shareholders has approved a three-for-one stock split, a move that will make the company's shares more accessible to smaller investors.
Preliminary results of the shareholder vote were announced on Thursday at the electric car and solar panel maker's annual meeting at its new factory in Austin, Texas.
CEO Elon Musk also discussed at the meeting a major factory expansion in the future as the company moves toward a goal of making 20 million vehicles per year. It now produces around 1.5 million per year.
Musk said Tesla might announce another factory site this year, and it expects to have about a dozen in the future. Currently the company has assembly plants in Fremont, California; Austin; Berlin and Shanghai. Musk joked that many had suggested Canada as a site for the next new plant.
The company made its 3 millionth vehicle in the past few weeks, Musk said.
Tesla stock closed Thursday at $925.90, down 12.4% so far this year, but it almost completed a split itself, tumbling more than 40% by May after Musk made a $44 billion bid to buy Twitter in April.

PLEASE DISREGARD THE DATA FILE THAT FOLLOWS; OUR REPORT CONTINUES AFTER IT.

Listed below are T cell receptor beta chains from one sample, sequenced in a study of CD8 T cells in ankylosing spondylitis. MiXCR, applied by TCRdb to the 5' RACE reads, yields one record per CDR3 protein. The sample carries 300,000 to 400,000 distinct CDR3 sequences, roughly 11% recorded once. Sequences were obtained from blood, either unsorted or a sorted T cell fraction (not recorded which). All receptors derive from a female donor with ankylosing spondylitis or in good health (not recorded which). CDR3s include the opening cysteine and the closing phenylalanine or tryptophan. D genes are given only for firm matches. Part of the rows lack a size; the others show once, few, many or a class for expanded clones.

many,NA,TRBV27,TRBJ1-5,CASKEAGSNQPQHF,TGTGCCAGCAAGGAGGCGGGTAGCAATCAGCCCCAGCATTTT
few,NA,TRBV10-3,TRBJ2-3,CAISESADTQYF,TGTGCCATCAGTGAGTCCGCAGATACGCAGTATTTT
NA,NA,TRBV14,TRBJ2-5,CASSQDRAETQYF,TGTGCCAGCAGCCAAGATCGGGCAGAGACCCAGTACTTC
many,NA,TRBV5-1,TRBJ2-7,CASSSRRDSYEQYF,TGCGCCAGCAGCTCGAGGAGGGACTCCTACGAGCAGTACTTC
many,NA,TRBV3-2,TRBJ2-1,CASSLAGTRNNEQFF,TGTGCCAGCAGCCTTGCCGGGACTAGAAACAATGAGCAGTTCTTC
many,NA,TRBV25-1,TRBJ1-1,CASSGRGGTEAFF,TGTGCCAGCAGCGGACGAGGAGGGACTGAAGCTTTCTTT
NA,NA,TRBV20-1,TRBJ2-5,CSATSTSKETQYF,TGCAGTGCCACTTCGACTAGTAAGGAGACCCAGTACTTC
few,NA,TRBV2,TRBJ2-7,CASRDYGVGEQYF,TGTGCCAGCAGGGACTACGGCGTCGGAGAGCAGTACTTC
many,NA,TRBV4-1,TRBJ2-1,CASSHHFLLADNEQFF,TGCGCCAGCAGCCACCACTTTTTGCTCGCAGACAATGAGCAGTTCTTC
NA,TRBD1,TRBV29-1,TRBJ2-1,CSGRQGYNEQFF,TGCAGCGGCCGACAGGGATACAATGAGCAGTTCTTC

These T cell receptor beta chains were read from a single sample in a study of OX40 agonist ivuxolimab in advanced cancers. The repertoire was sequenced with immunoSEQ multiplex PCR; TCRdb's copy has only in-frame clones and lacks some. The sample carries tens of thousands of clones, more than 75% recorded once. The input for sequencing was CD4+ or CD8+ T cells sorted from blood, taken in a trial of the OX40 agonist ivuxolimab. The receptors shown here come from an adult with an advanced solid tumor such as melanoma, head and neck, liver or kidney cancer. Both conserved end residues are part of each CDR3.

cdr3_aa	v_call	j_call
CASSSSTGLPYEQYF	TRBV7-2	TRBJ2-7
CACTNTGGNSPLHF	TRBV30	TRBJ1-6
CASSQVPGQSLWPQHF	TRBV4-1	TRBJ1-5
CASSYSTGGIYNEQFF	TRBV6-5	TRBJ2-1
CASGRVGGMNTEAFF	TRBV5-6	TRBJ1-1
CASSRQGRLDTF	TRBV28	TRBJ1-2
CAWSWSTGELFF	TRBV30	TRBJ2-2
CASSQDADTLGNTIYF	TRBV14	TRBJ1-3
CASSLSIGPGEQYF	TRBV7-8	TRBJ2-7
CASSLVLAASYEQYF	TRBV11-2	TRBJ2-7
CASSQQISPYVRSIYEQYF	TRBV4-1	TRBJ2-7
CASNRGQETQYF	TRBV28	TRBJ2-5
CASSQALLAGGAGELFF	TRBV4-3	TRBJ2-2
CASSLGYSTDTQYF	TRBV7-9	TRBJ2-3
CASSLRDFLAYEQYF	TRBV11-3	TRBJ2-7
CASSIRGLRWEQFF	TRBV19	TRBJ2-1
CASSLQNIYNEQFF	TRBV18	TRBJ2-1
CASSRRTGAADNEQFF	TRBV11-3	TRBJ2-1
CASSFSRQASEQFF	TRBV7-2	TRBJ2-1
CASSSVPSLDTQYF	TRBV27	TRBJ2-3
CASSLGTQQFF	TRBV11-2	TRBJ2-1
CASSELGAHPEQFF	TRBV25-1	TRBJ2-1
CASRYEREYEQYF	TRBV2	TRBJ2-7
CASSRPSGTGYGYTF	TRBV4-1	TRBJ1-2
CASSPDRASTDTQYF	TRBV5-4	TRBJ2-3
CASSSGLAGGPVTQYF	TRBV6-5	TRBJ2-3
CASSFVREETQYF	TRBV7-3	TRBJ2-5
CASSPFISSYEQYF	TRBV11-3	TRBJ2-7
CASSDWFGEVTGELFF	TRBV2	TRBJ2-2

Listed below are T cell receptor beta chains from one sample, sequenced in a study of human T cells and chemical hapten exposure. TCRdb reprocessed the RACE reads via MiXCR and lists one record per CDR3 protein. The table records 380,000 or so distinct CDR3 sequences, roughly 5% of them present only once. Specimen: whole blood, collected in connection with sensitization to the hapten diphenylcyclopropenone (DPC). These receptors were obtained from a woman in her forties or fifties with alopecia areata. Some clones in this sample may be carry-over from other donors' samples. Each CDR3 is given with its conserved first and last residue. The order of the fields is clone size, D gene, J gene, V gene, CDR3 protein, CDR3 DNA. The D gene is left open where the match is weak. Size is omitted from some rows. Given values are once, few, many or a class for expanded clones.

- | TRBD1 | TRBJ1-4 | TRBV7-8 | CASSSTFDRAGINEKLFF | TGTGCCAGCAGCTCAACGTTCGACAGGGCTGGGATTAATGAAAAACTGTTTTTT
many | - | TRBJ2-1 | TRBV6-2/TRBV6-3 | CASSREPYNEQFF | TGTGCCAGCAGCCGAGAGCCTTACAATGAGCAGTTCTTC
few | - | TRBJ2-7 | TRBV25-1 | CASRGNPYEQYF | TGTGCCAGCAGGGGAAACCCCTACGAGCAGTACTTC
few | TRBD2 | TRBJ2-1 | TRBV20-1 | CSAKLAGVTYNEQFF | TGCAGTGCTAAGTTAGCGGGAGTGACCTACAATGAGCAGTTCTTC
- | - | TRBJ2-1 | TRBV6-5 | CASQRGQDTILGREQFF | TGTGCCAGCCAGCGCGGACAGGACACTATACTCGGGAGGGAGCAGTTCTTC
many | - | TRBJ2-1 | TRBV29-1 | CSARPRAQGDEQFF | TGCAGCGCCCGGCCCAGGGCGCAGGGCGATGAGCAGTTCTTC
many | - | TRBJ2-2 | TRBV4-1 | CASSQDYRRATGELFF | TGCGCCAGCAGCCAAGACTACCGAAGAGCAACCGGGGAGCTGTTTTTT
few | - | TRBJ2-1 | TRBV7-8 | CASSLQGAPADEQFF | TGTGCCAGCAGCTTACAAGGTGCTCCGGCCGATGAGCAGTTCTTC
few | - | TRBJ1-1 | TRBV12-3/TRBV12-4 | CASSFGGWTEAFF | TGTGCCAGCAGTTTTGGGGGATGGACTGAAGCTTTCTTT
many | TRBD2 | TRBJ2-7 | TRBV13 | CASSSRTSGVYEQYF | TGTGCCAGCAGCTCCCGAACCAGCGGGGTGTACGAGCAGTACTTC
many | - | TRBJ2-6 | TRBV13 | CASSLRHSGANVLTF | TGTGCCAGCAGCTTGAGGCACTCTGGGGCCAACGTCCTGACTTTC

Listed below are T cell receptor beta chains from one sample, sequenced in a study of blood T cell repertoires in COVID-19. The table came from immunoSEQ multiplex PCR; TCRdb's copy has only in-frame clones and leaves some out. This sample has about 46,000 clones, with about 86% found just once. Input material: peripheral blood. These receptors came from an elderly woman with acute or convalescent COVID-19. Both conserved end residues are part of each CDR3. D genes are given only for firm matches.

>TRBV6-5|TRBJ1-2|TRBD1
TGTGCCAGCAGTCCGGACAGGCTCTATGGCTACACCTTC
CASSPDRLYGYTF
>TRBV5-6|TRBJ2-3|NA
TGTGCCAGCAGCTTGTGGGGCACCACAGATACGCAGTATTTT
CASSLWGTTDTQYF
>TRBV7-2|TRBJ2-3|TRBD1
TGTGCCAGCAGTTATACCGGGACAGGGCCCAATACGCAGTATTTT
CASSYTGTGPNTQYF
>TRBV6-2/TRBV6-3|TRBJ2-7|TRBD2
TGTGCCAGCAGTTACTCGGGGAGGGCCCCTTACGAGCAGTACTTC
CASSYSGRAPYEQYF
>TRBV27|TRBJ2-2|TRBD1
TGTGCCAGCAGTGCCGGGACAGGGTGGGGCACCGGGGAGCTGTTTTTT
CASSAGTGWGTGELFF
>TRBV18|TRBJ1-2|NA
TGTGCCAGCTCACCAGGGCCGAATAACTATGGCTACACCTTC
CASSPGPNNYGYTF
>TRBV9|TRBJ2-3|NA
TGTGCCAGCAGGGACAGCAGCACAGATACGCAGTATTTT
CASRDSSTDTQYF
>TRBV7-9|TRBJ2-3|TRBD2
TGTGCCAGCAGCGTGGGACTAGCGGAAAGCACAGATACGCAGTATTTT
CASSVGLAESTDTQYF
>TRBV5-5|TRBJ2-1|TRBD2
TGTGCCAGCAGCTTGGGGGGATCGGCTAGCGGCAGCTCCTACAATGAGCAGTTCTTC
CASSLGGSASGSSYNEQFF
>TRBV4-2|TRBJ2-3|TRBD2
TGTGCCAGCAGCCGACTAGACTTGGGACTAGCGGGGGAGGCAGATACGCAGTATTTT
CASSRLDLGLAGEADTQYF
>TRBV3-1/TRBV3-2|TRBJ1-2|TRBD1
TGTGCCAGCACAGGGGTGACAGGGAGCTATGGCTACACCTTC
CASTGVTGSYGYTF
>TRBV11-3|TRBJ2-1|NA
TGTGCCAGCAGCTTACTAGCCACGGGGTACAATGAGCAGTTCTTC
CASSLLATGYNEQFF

Investors were worried that Musk would be distracted from Tesla if he purchased the social media platform.
But Musk backed out of the deal in July and Twitter sued him to force him to make the purchase. A trial is scheduled for October in Delaware Chancery Court. Tesla stock began to recover in July, boosted by better-than-expected second-quarter earnings.
Tesla announced plans for the split in late March when shares were trading over $1,000. It will not affect Tesla's overall market value or its status as the world's most valuable automaker.
Share splits are used by companies when their stock price gets too high for retail investors to buy individual shares, or when a company wants more shares to exist in the marketplace to make the stock more liquid to trade.
Tesla has said it was trying to accomplish both of these goals: giving its employees greater quantities of shares as well as making the stock more accessible to retail investors.
Musk sold some shares of Tesla for the Twitter purchase and had planned on using other shares as collateral.
Shareholders also re-elected Ira Ehrenpreis and Kathleen Wilson-Thompson to the Tesla board.